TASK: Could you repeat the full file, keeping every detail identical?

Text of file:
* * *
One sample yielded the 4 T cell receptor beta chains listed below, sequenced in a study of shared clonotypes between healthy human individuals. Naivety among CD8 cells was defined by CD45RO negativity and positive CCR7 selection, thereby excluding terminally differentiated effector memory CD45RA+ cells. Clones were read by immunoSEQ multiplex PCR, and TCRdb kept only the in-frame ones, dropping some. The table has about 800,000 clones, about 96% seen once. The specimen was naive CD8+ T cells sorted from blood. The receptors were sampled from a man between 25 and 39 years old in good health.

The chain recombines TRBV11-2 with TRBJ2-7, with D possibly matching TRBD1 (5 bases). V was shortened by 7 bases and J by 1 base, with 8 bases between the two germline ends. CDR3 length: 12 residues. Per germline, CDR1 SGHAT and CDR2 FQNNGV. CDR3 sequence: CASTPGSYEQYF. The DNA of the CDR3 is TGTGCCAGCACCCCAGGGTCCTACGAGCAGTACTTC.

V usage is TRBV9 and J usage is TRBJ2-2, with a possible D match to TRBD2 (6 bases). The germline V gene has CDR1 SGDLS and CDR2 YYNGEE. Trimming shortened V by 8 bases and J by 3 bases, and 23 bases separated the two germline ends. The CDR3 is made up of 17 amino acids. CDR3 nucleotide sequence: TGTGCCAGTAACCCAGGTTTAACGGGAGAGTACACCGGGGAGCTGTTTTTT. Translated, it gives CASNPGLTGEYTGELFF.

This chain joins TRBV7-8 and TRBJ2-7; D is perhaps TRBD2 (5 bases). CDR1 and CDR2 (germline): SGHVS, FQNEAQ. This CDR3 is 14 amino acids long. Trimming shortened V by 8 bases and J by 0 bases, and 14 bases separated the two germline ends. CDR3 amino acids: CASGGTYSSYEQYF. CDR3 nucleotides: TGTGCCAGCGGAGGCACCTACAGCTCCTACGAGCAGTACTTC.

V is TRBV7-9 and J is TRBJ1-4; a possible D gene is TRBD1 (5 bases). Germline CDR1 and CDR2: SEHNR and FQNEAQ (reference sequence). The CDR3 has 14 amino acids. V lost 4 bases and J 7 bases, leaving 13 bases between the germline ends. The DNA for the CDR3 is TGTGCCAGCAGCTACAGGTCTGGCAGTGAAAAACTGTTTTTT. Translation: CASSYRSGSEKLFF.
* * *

One sample yielded the 4 T cell receptor beta chains listed below, sequenced in a study of shared clonotypes between healthy human individuals. Naivety among CD8 cells was defined by CD45RO negativity and positive CCR7 selection, thereby excluding terminally differentiated effector memory CD45RA+ cells. Clones were read by immunoSEQ multiplex PCR, and TCRdb kept only the in-frame ones, dropping some. The table has about 800,000 clones, about 96% seen once. The specimen was naive CD8+ T cells sorted from blood. The receptors were sampled from a man between 25 and 39 years old in good health.

The chain recombines TRBV11-2 with TRBJ2-7, with D possibly matching TRBD1 (5 bases). V was shortened by 7 bases and J by 1 base, with 8 bases between the two germline ends. CDR3 length: 12 residues. Per germline, CDR1 SGHAT and CDR2 FQNNGV. CDR3 sequence: CASTPGSYEQYF. The DNA of the CDR3 is TGTGCCAGCACCCCAGGGTCCTACGAGCAGTACTTC.

V usage is TRBV9 and J usage is TRBJ2-2, with a possible D match to TRBD2 (6 bases). The germline V gene has CDR1 SGDLS and CDR2 YYNGEE. Trimming shortened V by 8 bases and J by 3 bases, and 23 bases separated the two germline ends. The CDR3 is made up of 17 amino acids. CDR3 nucleotide sequence: TGTGCCAGTAACCCAGGTTTAACGGGAGAGTACACCGGGGAGCTGTTTTTT. Translated, it gives CASNPGLTGEYTGELFF.

This chain joins TRBV7-8 and TRBJ2-7; D is perhaps TRBD2 (5 bases). CDR1 and CDR2 (germline): SGHVS, FQNEAQ. This CDR3 is 14 amino acids long. Trimming shortened V by 8 bases and J by 0 bases, and 14 bases separated the two germline ends. CDR3 amino acids: CASGGTYSSYEQYF. CDR3 nucleotides: TGTGCCAGCGGAGGCACCTACAGCTCCTACGAGCAGTACTTC.

V is TRBV7-9 and J is TRBJ1-4; a possible D gene is TRBD1 (5 bases). Germline CDR1 and CDR2: SEHNR and FQNEAQ (reference sequence). The CDR3 has 14 amino acids. V lost 4 bases and J 7 bases, leaving 13 bases between the germline ends. The DNA for the CDR3 is TGTGCCAGCAGCTACAGGTCTGGCAGTGAAAAACTGTTTTTT. Translation: CASSYRSGSEKLFF.